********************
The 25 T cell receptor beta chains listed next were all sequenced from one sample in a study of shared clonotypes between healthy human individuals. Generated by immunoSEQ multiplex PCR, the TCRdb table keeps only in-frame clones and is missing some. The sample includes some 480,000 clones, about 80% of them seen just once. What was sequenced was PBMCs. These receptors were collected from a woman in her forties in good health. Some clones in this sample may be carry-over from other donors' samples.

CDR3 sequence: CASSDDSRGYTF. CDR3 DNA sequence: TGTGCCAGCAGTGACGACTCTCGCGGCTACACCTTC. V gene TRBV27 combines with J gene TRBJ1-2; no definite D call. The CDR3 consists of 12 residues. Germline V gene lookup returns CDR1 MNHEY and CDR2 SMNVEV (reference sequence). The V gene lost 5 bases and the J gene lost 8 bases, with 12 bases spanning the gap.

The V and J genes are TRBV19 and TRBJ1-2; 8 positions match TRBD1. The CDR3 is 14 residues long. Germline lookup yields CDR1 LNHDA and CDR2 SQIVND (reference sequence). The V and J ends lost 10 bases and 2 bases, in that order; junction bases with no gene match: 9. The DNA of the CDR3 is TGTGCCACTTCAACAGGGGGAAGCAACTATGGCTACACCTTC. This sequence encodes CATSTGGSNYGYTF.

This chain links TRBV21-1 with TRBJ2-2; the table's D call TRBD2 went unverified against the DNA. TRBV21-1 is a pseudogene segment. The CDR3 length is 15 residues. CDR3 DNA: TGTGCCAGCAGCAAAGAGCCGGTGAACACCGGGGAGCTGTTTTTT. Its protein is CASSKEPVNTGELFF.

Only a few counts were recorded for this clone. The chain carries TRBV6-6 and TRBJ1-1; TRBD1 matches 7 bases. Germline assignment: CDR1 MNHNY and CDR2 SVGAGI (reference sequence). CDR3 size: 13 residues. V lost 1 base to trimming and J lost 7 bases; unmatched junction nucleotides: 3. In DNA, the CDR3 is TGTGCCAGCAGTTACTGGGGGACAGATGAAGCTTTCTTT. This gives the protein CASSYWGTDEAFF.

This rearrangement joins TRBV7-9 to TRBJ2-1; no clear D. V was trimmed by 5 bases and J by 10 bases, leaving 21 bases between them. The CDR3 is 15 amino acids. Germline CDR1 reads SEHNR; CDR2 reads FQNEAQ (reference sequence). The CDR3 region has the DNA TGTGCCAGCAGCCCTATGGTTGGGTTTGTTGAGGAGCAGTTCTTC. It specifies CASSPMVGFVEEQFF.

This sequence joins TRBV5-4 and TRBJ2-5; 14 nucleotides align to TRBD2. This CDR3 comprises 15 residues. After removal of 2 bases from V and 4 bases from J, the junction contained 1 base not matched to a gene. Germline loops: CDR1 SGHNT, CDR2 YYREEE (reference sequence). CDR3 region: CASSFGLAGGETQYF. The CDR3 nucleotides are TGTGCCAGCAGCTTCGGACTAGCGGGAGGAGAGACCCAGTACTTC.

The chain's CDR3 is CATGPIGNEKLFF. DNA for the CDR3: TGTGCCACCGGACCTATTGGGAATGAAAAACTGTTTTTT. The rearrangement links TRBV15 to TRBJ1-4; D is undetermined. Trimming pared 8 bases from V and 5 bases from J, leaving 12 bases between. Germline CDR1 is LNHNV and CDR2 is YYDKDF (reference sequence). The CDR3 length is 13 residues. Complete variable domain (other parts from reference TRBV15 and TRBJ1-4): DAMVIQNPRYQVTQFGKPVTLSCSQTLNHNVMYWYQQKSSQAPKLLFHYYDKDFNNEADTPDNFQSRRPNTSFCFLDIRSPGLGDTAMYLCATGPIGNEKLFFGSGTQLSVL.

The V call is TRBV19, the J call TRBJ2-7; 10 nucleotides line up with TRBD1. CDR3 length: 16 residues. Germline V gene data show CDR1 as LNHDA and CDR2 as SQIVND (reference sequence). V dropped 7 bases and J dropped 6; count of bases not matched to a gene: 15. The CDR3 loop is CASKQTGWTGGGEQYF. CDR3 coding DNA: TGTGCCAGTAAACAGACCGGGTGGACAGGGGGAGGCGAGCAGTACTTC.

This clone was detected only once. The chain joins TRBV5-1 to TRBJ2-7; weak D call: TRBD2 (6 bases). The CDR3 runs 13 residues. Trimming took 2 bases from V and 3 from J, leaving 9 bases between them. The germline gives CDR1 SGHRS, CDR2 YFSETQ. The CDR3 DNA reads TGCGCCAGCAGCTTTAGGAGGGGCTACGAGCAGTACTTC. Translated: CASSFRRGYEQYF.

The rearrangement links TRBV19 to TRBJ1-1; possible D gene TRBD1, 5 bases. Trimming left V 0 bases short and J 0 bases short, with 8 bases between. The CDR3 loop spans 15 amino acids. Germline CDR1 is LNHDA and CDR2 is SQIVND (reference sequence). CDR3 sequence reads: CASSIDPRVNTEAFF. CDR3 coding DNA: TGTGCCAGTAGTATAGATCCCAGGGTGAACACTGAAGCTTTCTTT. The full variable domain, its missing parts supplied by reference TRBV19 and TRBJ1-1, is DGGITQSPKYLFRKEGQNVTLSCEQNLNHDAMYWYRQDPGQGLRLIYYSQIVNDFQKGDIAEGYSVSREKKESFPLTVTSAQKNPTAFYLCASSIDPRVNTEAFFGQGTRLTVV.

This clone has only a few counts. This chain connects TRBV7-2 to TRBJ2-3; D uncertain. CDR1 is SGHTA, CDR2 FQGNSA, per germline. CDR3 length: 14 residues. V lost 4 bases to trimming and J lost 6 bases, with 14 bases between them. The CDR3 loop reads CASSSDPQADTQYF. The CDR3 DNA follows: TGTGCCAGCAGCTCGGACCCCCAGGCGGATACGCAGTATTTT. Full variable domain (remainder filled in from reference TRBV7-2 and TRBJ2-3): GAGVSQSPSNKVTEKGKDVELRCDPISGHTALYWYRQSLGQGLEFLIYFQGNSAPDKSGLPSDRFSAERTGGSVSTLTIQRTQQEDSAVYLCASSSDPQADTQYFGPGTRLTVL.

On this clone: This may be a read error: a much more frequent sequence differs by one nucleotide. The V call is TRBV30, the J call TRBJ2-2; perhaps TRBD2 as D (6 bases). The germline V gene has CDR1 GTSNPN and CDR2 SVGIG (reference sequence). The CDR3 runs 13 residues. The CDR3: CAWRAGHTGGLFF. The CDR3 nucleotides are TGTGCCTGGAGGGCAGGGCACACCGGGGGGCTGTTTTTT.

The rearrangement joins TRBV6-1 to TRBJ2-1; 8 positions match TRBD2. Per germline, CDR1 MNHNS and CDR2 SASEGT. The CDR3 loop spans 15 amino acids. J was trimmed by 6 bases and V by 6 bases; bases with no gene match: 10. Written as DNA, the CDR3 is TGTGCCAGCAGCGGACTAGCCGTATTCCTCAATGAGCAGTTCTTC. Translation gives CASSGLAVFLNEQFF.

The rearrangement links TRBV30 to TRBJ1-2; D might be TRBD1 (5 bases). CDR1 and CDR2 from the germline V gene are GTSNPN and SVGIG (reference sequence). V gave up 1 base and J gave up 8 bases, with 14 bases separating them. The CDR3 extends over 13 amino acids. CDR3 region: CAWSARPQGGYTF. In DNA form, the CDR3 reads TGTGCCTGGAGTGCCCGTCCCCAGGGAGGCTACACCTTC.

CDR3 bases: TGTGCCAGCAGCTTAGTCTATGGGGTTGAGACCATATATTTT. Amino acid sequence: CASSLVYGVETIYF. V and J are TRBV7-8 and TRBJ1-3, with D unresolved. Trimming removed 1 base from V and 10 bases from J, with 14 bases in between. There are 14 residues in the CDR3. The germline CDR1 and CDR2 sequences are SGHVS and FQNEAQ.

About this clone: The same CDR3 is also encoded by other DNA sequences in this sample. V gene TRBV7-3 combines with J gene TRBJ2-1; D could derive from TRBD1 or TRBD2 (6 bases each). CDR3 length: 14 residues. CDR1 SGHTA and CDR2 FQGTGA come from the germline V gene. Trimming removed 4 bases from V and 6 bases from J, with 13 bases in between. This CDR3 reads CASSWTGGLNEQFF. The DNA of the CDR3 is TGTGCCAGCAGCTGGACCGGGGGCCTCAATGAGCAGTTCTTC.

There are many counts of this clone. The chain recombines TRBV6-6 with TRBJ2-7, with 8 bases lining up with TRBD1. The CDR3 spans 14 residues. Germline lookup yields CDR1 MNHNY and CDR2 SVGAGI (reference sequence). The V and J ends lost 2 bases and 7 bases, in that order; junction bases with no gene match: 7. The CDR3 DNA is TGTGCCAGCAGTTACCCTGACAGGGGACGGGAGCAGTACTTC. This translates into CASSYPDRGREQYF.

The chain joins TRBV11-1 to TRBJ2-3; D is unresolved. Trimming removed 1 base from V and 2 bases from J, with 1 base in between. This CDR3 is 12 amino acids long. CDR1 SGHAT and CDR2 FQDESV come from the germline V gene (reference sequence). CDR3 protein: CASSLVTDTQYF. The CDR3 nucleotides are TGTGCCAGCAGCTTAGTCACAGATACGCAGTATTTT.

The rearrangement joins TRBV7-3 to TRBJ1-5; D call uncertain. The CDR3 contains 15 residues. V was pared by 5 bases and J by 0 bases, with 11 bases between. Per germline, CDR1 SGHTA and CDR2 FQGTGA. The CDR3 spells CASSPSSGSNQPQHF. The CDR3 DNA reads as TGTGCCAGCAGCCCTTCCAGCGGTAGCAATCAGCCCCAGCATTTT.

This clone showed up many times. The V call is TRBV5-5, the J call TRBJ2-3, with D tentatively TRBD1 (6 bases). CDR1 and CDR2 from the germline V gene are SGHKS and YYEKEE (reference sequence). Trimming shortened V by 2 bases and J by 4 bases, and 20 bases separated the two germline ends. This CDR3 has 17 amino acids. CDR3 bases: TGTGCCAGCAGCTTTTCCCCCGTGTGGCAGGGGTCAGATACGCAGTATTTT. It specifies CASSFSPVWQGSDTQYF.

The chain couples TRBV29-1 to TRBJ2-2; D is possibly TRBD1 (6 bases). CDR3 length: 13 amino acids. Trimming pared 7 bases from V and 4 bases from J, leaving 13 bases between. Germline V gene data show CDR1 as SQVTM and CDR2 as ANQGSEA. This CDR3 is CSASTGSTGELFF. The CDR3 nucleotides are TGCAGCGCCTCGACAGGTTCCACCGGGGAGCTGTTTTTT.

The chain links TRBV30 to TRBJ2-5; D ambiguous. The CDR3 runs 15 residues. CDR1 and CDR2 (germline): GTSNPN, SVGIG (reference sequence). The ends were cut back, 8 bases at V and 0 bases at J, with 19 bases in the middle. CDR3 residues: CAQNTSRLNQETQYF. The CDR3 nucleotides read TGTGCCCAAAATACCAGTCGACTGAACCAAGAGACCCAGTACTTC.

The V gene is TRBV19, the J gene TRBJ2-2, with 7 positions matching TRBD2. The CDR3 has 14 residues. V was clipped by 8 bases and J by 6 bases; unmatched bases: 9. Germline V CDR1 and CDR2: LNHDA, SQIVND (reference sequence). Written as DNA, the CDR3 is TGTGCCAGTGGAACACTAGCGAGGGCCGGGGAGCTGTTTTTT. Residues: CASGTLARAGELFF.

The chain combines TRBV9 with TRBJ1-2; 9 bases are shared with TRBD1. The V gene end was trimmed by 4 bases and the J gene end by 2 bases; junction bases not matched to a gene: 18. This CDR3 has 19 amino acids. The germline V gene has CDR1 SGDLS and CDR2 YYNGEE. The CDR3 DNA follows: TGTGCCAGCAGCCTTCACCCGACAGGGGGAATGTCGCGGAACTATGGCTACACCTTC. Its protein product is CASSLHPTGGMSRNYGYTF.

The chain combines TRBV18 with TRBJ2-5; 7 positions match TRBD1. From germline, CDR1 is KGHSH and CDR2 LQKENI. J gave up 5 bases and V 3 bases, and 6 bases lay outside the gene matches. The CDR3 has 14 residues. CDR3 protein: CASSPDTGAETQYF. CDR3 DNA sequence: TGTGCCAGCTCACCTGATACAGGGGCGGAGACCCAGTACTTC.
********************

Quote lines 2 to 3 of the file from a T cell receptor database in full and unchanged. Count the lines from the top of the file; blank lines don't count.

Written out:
CDR3 sequence: CASSDDSRGYTF. CDR3 DNA sequence: TGTGCCAGCAGTGACGACTCTCGCGGCTACACCTTC. V gene TRBV27 combines with J gene TRBJ1-2; no definite D call. The CDR3 consists of 12 residues. Germline V gene lookup returns CDR1 MNHEY and CDR2 SMNVEV (reference sequence). The V gene lost 5 bases and the J gene lost 8 bases, with 12 bases spanning the gap.

The V and J genes are TRBV19 and TRBJ1-2; 8 positions match TRBD1. The CDR3 is 14 residues long. Germline lookup yields CDR1 LNHDA and CDR2 SQIVND (reference sequence). The V and J ends lost 10 bases and 2 bases, in that order; junction bases with no gene match: 9. The DNA of the CDR3 is TGTGCCACTTCAACAGGGGGAAGCAACTATGGCTACACCTTC. This sequence encodes CATSTGGSNYGYTF.